This week’s BSD Now covers some releases, some history, and the very useful tool sshuttle, a VPN alternative.
This may be of most interest to me, since I’m usually the one building DragonFly releases. nrelease(7), which is used to build each release of DragonFly, now sticks to the default kernel config, and may use binary packages in the future. There’s some other changes but these are the ones I can describe most exactly; there might be more on the way.
I didn’t get them put together early, and I won’t have time – sorry! It’s the first time I’ve missed it in a long time.
As anyone who has been running HAMMER1 or HAMMER2 has noticed, snapshots and copy on write and infinite history can eat a lot of disk space, even if the actual file volume isn’t changing much. There’s now an ‘emergency mode‘ for HAMMER2, where disk operations can happen even if there isn’t space for the normal history activity. It’s dangerous, in that the normal protections against data loss if power is cut go away, and snapshots created while in this mode will be mangled. So definitely don’t leave it on!
Lots of variety this week; I’m happy with this link batch.
- Categories: models of models. Pleasingly abstract. (via)
- The Complicated, Slightly Better Manhood of Achewood. Linked so that someone who never read Achewood can now go through its entire archive. (via)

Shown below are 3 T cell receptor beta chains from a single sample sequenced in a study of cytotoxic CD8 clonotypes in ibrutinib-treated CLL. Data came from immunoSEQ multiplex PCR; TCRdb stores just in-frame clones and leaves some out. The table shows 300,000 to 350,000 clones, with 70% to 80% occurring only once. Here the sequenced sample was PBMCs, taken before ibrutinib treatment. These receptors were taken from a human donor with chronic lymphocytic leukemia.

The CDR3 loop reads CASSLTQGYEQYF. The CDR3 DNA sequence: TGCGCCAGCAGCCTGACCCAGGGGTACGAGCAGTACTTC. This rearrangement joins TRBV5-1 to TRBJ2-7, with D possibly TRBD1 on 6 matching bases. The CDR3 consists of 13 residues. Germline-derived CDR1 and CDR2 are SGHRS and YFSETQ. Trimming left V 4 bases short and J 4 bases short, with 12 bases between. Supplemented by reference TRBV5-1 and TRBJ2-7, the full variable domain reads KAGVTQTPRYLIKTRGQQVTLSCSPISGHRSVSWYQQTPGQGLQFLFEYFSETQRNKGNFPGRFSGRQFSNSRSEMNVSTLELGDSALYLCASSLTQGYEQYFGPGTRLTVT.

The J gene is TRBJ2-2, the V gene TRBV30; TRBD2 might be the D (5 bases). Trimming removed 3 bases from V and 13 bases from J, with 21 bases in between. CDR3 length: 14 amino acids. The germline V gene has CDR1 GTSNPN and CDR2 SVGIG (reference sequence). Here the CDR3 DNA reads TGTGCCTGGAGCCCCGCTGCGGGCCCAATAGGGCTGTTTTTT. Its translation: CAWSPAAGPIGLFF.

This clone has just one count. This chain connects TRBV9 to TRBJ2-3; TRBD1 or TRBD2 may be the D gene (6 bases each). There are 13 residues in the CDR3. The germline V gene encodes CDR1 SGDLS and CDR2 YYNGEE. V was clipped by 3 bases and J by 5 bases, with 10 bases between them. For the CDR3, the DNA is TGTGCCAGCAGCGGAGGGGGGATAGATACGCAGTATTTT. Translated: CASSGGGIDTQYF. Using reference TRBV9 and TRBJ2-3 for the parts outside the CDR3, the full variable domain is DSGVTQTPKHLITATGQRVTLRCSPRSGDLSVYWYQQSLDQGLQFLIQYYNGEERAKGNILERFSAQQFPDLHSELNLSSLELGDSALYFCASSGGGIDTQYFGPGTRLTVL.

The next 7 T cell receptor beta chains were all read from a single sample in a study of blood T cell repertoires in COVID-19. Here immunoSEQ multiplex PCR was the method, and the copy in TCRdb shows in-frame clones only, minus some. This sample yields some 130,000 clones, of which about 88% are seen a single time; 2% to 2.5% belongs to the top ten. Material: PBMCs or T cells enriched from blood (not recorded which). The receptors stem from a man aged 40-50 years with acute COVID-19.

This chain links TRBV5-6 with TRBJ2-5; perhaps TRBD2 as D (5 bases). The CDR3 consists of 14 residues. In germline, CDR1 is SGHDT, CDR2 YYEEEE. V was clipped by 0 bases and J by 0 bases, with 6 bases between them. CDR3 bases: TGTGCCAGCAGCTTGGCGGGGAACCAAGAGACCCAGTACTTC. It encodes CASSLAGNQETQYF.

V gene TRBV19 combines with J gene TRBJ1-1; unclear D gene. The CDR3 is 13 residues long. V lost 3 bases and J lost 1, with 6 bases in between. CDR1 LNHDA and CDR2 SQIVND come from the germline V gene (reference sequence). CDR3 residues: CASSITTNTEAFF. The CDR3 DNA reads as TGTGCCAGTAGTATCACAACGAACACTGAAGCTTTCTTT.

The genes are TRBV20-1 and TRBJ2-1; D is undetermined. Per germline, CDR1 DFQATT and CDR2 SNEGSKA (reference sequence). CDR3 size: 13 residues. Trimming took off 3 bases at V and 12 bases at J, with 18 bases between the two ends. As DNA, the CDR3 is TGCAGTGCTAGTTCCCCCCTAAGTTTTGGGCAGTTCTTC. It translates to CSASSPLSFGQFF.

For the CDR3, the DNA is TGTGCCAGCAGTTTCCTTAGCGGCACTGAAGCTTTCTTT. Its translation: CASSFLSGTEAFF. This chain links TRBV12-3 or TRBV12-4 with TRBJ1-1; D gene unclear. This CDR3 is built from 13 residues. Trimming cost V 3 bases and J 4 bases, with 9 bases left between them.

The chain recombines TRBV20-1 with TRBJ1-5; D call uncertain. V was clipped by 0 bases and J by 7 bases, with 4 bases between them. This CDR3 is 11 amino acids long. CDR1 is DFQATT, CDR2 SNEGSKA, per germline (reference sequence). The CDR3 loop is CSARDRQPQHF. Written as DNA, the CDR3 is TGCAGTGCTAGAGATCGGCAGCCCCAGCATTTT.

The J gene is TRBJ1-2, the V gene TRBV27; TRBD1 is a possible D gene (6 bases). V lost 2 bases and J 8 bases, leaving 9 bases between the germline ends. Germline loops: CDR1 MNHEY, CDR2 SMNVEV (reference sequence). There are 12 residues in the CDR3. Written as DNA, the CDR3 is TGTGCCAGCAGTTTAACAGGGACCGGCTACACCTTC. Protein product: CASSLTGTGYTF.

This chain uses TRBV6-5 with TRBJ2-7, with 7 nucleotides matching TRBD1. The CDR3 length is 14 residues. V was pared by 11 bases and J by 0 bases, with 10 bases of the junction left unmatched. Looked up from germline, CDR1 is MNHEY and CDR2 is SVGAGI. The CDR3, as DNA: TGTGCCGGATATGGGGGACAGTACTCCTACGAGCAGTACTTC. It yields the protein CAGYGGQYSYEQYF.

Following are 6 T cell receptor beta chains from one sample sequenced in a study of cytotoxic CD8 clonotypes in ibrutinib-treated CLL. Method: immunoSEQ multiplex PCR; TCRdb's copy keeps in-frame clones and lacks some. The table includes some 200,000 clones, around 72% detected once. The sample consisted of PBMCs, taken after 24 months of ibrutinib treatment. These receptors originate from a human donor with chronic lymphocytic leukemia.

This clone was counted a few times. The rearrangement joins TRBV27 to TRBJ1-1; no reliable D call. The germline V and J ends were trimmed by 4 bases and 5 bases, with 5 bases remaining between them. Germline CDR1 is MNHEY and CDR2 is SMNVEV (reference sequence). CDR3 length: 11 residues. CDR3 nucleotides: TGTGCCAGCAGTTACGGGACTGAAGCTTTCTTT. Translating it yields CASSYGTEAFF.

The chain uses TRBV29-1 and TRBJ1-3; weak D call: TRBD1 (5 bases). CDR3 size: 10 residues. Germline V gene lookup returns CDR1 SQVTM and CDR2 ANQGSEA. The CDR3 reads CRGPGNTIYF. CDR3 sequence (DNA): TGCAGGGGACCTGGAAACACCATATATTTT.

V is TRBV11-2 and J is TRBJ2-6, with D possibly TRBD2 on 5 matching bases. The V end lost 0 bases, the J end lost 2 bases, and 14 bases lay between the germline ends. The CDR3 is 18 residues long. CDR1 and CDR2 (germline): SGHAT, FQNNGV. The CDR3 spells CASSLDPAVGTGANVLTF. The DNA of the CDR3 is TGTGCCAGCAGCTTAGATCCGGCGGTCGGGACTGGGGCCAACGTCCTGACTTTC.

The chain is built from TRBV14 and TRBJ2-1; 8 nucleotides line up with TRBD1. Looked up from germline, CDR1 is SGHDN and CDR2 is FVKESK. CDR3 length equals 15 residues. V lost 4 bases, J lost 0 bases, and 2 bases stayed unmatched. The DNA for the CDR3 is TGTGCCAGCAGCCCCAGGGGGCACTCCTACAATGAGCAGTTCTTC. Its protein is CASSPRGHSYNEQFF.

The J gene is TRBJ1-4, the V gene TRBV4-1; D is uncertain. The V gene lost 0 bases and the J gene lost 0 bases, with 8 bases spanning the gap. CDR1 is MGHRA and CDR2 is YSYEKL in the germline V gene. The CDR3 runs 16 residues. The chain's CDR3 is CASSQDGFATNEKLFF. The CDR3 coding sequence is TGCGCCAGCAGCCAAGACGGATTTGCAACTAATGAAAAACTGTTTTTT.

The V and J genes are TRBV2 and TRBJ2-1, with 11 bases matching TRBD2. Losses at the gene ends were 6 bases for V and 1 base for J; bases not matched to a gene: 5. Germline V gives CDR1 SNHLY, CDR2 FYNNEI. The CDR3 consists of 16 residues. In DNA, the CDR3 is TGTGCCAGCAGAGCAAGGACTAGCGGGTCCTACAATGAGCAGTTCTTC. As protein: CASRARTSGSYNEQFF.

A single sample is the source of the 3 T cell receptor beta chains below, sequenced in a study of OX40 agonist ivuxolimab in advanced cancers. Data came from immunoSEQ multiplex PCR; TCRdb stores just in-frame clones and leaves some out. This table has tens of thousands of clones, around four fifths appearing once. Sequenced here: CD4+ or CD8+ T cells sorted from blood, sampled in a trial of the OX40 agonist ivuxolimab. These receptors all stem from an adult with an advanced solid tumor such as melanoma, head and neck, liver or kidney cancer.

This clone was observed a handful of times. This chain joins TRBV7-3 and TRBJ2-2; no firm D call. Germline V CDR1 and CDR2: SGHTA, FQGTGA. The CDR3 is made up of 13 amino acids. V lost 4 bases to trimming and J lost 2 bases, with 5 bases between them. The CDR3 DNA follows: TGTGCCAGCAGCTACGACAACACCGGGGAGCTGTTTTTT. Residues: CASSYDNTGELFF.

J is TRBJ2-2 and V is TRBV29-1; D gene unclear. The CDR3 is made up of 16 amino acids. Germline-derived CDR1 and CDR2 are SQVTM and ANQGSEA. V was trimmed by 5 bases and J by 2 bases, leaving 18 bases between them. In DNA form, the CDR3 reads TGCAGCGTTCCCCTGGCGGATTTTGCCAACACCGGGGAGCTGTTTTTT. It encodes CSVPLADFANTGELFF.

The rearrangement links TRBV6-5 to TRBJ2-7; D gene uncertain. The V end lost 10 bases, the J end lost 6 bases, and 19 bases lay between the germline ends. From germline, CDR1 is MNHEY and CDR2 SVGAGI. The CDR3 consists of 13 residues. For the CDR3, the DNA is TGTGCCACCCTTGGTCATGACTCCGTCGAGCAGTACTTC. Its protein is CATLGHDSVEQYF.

- The End of Oz. Read this if you read any/all of the many, many Land of Oz books when young. (via)
- Modding, Vim, i3, and Efficiency. (via)
- I’ve made a rotary dial number input, because why not? (via)
- Coffee Is Hard. (via)
- The Best Cast Iron Skillet. Secret tip from someone who has been using them for decades: treat them poorly, don’t spend money, they’ll be great. It’s a chunk of iron.
- The Computer as a Communication Device. I did not realize the role Hawaii played in causing packet communication.
- Computer Files Are Going Extinct. (via)
- Betrayal At Krondor.
- I hate the X11 ICCCM selection system, and you should too. (via)
- You know, we might as well just run every network service over HTTPS/2 and build another six layers on top of that to appease the OSI 7-layer burrito guys. Linked mostly for that sentence.
- The lines of code that changed everything.
Your unrelated music of the week: The Mysterious Professor 950’s Otherworldly Beat Tapes.
I’m leading with the most complex but perhaps also most unfulfilling link.
- 2020 OS MIGRATION. Or, how to make your project just one Linux distro among many.
- Bell Labs: Celebrating 50 Years of Unix. (via multiple places)
- Related: The UNIX Game. (via)
- FreeBSD at Work: Building Network and Storage Infrastructure with pfSense and FreeNAS. Video from vBSDCon. (via)
- Replacing an Oracle Server with FreeBSD, OpenZFS, and PostgreSQL. More convention video. (via)
- The Ubuntu package roulette. For contrast with BSD packages; people usually assume, wrongly, that Linux packaging systems are more complete.
- Valuable News – 2019/10/07, Valuable News – 2019/10/14, and Valuable News – 2019/10/18. Yeah, I’m running behind on my RSS.
- Threading support in LLDB continued
- OPNsense 19.7.5 released.
- OpenBSD 6.6 Released.